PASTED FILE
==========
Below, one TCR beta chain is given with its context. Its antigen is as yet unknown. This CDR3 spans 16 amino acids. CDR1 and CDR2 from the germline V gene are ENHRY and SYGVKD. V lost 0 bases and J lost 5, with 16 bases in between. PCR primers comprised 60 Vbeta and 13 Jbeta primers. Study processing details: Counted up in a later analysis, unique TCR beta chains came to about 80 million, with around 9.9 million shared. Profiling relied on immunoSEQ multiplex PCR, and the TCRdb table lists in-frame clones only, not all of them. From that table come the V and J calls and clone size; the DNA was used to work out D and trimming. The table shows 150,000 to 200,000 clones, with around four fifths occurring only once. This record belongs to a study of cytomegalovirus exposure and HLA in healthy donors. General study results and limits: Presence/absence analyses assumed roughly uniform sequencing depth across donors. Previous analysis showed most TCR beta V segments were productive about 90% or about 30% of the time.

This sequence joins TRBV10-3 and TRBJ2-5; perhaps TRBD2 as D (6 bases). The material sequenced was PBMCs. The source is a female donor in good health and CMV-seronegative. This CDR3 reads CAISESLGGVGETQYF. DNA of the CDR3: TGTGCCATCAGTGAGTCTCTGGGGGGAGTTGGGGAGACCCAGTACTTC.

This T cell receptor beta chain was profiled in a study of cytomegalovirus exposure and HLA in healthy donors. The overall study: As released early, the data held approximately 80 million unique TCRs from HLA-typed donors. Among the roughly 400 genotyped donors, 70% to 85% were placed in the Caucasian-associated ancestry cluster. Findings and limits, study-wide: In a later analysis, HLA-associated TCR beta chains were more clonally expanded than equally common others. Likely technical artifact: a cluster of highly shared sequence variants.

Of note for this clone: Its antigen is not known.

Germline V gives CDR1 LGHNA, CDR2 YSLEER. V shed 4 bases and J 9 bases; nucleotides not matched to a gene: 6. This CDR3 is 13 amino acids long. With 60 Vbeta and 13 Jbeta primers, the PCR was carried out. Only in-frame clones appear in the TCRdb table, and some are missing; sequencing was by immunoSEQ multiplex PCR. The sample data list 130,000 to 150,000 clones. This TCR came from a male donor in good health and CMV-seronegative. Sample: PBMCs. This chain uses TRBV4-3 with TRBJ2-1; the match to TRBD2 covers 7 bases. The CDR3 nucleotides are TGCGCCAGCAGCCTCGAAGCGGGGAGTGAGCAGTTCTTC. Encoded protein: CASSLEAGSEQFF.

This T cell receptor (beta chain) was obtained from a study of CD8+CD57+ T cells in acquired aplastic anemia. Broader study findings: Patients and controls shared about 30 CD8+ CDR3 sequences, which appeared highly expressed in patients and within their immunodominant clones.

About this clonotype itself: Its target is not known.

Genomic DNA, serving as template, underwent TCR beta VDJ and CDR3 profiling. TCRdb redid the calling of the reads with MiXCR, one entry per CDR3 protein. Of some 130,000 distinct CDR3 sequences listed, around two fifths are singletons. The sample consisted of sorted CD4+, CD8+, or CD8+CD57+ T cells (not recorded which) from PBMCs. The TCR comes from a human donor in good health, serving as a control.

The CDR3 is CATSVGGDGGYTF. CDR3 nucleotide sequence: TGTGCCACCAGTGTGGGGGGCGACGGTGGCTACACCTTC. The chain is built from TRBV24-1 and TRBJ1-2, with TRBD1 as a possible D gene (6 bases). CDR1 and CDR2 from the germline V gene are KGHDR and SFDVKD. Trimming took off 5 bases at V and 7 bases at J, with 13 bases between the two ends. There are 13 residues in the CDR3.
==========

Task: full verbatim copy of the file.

Below, one TCR beta chain is given with its context. Its antigen is as yet unknown. This CDR3 spans 16 amino acids. CDR1 and CDR2 from the germline V gene are ENHRY and SYGVKD. V lost 0 bases and J lost 5, with 16 bases in between. PCR primers comprised 60 Vbeta and 13 Jbeta primers. Study processing details: Counted up in a later analysis, unique TCR beta chains came to about 80 million, with around 9.9 million shared. Profiling relied on immunoSEQ multiplex PCR, and the TCRdb table lists in-frame clones only, not all of them. From that table come the V and J calls and clone size; the DNA was used to work out D and trimming. The table shows 150,000 to 200,000 clones, with around four fifths occurring only once. This record belongs to a study of cytomegalovirus exposure and HLA in healthy donors. General study results and limits: Presence/absence analyses assumed roughly uniform sequencing depth across donors. Previous analysis showed most TCR beta V segments were productive about 90% or about 30% of the time.

This sequence joins TRBV10-3 and TRBJ2-5; perhaps TRBD2 as D (6 bases). The material sequenced was PBMCs. The source is a female donor in good health and CMV-seronegative. This CDR3 reads CAISESLGGVGETQYF. DNA of the CDR3: TGTGCCATCAGTGAGTCTCTGGGGGGAGTTGGGGAGACCCAGTACTTC.

This T cell receptor beta chain was profiled in a study of cytomegalovirus exposure and HLA in healthy donors. The overall study: As released early, the data held approximately 80 million unique TCRs from HLA-typed donors. Among the roughly 400 genotyped donors, 70% to 85% were placed in the Caucasian-associated ancestry cluster. Findings and limits, study-wide: In a later analysis, HLA-associated TCR beta chains were more clonally expanded than equally common others. Likely technical artifact: a cluster of highly shared sequence variants.

Of note for this clone: Its antigen is not known.

Germline V gives CDR1 LGHNA, CDR2 YSLEER. V shed 4 bases and J 9 bases; nucleotides not matched to a gene: 6. This CDR3 is 13 amino acids long. With 60 Vbeta and 13 Jbeta primers, the PCR was carried out. Only in-frame clones appear in the TCRdb table, and some are missing; sequencing was by immunoSEQ multiplex PCR. The sample data list 130,000 to 150,000 clones. This TCR came from a male donor in good health and CMV-seronegative. Sample: PBMCs. This chain uses TRBV4-3 with TRBJ2-1; the match to TRBD2 covers 7 bases. The CDR3 nucleotides are TGCGCCAGCAGCCTCGAAGCGGGGAGTGAGCAGTTCTTC. Encoded protein: CASSLEAGSEQFF.

This T cell receptor (beta chain) was obtained from a study of CD8+CD57+ T cells in acquired aplastic anemia. Broader study findings: Patients and controls shared about 30 CD8+ CDR3 sequences, which appeared highly expressed in patients and within their immunodominant clones.

About this clonotype itself: Its target is not known.

Genomic DNA, serving as template, underwent TCR beta VDJ and CDR3 profiling. TCRdb redid the calling of the reads with MiXCR, one entry per CDR3 protein. Of some 130,000 distinct CDR3 sequences listed, around two fifths are singletons. The sample consisted of sorted CD4+, CD8+, or CD8+CD57+ T cells (not recorded which) from PBMCs. The TCR comes from a human donor in good health, serving as a control.

The CDR3 is CATSVGGDGGYTF. CDR3 nucleotide sequence: TGTGCCACCAGTGTGGGGGGCGACGGTGGCTACACCTTC. The chain is built from TRBV24-1 and TRBJ1-2, with TRBD1 as a possible D gene (6 bases). CDR1 and CDR2 from the germline V gene are KGHDR and SFDVKD. Trimming took off 5 bases at V and 7 bases at J, with 13 bases between the two ends. There are 13 residues in the CDR3.